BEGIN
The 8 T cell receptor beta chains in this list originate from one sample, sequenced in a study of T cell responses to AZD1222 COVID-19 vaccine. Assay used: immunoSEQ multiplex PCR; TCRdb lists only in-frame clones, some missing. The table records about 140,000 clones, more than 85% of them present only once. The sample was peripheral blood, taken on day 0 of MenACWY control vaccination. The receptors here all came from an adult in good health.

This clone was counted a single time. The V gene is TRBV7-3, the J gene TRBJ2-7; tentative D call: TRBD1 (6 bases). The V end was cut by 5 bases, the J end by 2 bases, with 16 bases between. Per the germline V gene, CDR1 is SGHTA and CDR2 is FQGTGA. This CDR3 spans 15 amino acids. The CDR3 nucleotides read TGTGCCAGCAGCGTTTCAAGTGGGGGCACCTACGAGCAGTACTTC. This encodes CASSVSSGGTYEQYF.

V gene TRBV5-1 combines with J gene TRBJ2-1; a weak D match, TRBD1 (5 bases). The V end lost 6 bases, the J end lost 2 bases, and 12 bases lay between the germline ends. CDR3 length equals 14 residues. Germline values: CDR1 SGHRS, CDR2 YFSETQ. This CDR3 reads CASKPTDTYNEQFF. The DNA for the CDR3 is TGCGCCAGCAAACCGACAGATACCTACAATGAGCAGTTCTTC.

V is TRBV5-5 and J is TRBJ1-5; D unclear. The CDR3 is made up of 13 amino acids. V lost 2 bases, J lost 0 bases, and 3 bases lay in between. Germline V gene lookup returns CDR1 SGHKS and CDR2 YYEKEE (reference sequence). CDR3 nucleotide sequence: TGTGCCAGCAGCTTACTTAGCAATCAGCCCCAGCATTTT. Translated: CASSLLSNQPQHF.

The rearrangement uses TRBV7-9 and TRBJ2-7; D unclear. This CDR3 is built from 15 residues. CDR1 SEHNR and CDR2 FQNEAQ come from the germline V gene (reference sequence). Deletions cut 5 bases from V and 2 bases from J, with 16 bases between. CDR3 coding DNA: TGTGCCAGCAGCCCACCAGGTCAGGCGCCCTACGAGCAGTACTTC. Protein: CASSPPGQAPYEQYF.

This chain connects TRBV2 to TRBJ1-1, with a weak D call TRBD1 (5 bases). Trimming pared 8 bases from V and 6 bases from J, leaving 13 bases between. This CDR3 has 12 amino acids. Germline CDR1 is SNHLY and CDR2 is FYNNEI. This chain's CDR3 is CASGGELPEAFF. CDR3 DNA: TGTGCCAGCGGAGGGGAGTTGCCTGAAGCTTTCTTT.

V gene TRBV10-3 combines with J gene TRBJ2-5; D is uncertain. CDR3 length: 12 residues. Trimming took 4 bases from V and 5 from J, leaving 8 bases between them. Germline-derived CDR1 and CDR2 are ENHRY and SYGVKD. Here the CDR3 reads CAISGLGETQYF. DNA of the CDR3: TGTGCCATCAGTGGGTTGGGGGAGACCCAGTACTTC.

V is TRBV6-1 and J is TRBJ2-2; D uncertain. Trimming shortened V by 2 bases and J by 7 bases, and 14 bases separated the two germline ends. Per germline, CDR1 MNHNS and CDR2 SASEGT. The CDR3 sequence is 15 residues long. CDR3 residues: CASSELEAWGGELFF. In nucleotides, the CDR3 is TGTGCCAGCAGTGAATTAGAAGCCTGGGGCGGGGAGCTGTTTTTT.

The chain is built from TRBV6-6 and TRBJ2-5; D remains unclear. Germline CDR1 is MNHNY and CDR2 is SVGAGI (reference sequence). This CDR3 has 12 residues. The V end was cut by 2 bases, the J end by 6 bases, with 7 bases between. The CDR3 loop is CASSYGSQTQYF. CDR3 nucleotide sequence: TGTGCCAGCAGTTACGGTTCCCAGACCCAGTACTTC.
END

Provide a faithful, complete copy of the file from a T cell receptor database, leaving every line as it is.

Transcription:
The 8 T cell receptor beta chains in this list originate from one sample, sequenced in a study of T cell responses to AZD1222 COVID-19 vaccine. Assay used: immunoSEQ multiplex PCR; TCRdb lists only in-frame clones, some missing. The table records about 140,000 clones, more than 85% of them present only once. The sample was peripheral blood, taken on day 0 of MenACWY control vaccination. The receptors here all came from an adult in good health.

This clone was counted a single time. The V gene is TRBV7-3, the J gene TRBJ2-7; tentative D call: TRBD1 (6 bases). The V end was cut by 5 bases, the J end by 2 bases, with 16 bases between. Per the germline V gene, CDR1 is SGHTA and CDR2 is FQGTGA. This CDR3 spans 15 amino acids. The CDR3 nucleotides read TGTGCCAGCAGCGTTTCAAGTGGGGGCACCTACGAGCAGTACTTC. This encodes CASSVSSGGTYEQYF.

V gene TRBV5-1 combines with J gene TRBJ2-1; a weak D match, TRBD1 (5 bases). The V end lost 6 bases, the J end lost 2 bases, and 12 bases lay between the germline ends. CDR3 length equals 14 residues. Germline values: CDR1 SGHRS, CDR2 YFSETQ. This CDR3 reads CASKPTDTYNEQFF. The DNA for the CDR3 is TGCGCCAGCAAACCGACAGATACCTACAATGAGCAGTTCTTC.

V is TRBV5-5 and J is TRBJ1-5; D unclear. The CDR3 is made up of 13 amino acids. V lost 2 bases, J lost 0 bases, and 3 bases lay in between. Germline V gene lookup returns CDR1 SGHKS and CDR2 YYEKEE (reference sequence). CDR3 nucleotide sequence: TGTGCCAGCAGCTTACTTAGCAATCAGCCCCAGCATTTT. Translated: CASSLLSNQPQHF.

The rearrangement uses TRBV7-9 and TRBJ2-7; D unclear. This CDR3 is built from 15 residues. CDR1 SEHNR and CDR2 FQNEAQ come from the germline V gene (reference sequence). Deletions cut 5 bases from V and 2 bases from J, with 16 bases between. CDR3 coding DNA: TGTGCCAGCAGCCCACCAGGTCAGGCGCCCTACGAGCAGTACTTC. Protein: CASSPPGQAPYEQYF.

This chain connects TRBV2 to TRBJ1-1, with a weak D call TRBD1 (5 bases). Trimming pared 8 bases from V and 6 bases from J, leaving 13 bases between. This CDR3 has 12 amino acids. Germline CDR1 is SNHLY and CDR2 is FYNNEI. This chain's CDR3 is CASGGELPEAFF. CDR3 DNA: TGTGCCAGCGGAGGGGAGTTGCCTGAAGCTTTCTTT.

V gene TRBV10-3 combines with J gene TRBJ2-5; D is uncertain. CDR3 length: 12 residues. Trimming took 4 bases from V and 5 from J, leaving 8 bases between them. Germline-derived CDR1 and CDR2 are ENHRY and SYGVKD. Here the CDR3 reads CAISGLGETQYF. DNA of the CDR3: TGTGCCATCAGTGGGTTGGGGGAGACCCAGTACTTC.

V is TRBV6-1 and J is TRBJ2-2; D uncertain. Trimming shortened V by 2 bases and J by 7 bases, and 14 bases separated the two germline ends. Per germline, CDR1 MNHNS and CDR2 SASEGT. The CDR3 sequence is 15 residues long. CDR3 residues: CASSELEAWGGELFF. In nucleotides, the CDR3 is TGTGCCAGCAGTGAATTAGAAGCCTGGGGCGGGGAGCTGTTTTTT.

The chain is built from TRBV6-6 and TRBJ2-5; D remains unclear. Germline CDR1 is MNHNY and CDR2 is SVGAGI (reference sequence). This CDR3 has 12 residues. The V end was cut by 2 bases, the J end by 6 bases, with 7 bases between. The CDR3 loop is CASSYGSQTQYF. CDR3 nucleotide sequence: TGTGCCAGCAGTTACGGTTCCCAGACCCAGTACTTC.